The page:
New coming of age Bahamian novel hits the streets

“Wheewwww! “Wheewww!” “Wheeww!” My fingers are burning! From turning the pages of the new break-through novel, “Harbro: The Finding of Sam Holbert” by Bahamian Author, Tyrone G. Sawyer. What a barn burner it is! I picked it up and low and behold, I could not put it back down!

I am excited to tell the story. But I can’t give away too much of the plot. Otherwise, it would spoil your own experience of reading it. And read it, you must!

So compelling is the story, “Harbro”: The Finding of Sam Holbert. Its main character, Sam Holbert, was born in Dunmore Town, Harbour Island to the daughter of the out island commissioner. It is a story of quaint island life. It is a story of how he navigates himself through life. It is a story about how Sam not only survived, but how he learned to eke out a living during hard times and then along the way to find ways to enjoy his life. And to find himself. It is a story of courage. And transformation.

“Harbro”: The Finding of Sam Holbert is a thrilling narrative. It never lets up. It is also a story that is, sadly, somewhat unfamiliar to persons born after 1973. Because it portrays a way of life that their parents lived as children. But one that some of them only glimpsed on holiday trips to the island to visit briefly with grandpa and grandma. But things have changed and Sam has changed with them. “Harbro”: The Finding of Sam Holbert continues to bring the reader up close and personal with the way that life was back then. In the “good old days”. Although just a novel, it is almost historical. Almost a beacon.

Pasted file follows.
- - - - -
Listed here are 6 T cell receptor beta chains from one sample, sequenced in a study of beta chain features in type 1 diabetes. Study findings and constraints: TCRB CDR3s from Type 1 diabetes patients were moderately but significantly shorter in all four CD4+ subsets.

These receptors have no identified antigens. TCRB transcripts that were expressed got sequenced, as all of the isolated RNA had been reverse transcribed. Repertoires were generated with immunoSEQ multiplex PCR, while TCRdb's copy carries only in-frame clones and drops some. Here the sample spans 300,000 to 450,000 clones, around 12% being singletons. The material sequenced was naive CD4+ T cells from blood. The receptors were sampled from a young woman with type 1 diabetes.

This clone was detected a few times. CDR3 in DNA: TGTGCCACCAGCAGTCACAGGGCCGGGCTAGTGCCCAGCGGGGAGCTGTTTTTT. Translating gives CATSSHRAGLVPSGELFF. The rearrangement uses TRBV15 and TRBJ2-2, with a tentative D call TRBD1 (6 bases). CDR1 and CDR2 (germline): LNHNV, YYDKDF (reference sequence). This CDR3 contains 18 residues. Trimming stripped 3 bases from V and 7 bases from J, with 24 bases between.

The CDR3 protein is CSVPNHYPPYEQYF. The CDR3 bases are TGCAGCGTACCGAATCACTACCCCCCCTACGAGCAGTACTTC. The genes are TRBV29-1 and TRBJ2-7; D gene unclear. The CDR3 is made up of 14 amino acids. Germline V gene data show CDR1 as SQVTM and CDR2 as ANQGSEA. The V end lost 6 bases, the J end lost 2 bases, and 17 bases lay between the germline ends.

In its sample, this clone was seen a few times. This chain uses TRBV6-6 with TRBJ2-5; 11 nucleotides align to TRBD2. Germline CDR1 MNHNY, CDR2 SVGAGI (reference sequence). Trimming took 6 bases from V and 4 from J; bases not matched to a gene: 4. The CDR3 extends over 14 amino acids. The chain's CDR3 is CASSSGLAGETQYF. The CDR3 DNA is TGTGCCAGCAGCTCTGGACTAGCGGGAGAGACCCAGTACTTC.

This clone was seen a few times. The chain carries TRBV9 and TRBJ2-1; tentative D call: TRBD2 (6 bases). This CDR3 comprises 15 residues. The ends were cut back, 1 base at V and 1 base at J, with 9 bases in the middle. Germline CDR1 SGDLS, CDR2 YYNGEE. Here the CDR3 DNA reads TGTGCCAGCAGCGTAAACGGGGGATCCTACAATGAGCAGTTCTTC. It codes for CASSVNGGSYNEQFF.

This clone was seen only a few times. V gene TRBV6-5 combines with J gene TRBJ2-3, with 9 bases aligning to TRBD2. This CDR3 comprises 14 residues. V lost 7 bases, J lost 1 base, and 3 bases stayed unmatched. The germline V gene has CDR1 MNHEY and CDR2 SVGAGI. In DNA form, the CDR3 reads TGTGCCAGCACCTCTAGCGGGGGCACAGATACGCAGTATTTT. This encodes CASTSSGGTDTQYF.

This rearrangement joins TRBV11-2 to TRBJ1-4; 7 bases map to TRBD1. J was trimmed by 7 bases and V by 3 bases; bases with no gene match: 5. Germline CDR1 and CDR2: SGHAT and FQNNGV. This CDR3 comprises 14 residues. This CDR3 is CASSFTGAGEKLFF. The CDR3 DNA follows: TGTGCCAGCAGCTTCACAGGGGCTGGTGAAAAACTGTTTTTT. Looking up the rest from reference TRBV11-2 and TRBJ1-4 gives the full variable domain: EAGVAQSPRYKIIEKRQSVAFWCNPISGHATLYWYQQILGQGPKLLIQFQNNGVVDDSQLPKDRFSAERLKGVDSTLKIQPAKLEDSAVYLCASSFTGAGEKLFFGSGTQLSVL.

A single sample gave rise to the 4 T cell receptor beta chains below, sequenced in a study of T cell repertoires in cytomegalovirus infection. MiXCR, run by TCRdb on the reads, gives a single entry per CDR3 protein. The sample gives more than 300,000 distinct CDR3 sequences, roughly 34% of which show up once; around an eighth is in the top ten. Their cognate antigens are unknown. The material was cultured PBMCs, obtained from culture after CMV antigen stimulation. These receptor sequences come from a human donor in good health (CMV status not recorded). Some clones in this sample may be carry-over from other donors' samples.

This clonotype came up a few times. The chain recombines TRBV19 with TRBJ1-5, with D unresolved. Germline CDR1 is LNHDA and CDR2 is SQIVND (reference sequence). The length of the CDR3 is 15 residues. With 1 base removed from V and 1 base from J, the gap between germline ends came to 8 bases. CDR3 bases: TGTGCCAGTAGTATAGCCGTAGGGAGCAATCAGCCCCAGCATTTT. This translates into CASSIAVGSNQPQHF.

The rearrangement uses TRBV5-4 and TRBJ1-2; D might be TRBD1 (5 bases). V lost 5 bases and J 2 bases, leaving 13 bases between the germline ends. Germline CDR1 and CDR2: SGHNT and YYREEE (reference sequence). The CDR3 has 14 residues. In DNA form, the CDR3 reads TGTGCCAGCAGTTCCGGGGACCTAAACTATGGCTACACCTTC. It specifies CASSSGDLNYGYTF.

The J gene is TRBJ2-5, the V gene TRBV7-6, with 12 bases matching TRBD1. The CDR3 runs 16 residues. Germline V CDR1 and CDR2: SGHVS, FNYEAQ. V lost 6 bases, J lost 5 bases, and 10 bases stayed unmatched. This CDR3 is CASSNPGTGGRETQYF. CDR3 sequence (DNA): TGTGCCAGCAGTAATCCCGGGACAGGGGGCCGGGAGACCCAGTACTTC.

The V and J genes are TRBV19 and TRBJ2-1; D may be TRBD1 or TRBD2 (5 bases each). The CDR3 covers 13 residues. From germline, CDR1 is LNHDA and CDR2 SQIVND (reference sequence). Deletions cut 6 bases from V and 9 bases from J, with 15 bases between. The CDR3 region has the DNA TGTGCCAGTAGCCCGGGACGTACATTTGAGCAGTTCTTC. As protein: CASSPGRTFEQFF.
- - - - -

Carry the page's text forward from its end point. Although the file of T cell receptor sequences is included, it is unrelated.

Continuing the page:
The setting of the first chapter is 1955 when Sam was born. Back then, The Bahamas was still in many ways a sleepy colonial outpost. Still ruled and governed by Great Britain. With a parliamentary democracy. With a seasonal tourism economy. Some fishing. Some farming. Where a lot of men made their way to the projects in the US as itinerant farm workers to feed their families. Where the class system remained rigid and almost unbreakably intact. Where every man, woman and child knew their place. Where the prospects for the poor man were dim indeed.

But the story prances through the 1960s, the 1970s and on into the 1980s. The author does not relent. He does not lose pace. Things have changed even more. The story is told through the eyes and the experiences of its main character, Sam Holbert. And that is what makes the story so compelling: seeing how Sam grows and evolves as a person through the changing scenes of his life, seeing the decisions that he makes and seeing the noble, exceptional person that he turns out to be. What a potent journey it is!

The story is very rich in texture. It is interwoven with life as it was on the island of Bimini. On the island of Harbour Island. On the island of Nassau. And other places where Sam’s journeys took him. It turns out that Sam’s story is, in many respects, the quintessential story for the ages: how a man from humble beginnings faces unbeatable odds – and overcomes.

After 278 pages, I finally put the sparkling new novel down. “Wheewwww!” “Wheewwww!” “Wheewww!” What a barn burner “Harbro”: The Finding of Sam Holbert is a must-read! A novel for the ages!

“Harbro”: The Finding of Sam Holbert is available at Carrie’s Donuts, Miami Street, Nassau (opposite E.P. Roberts Primary), at local book stores in Nassau, Bimini, Harbour Island, Freeport and on

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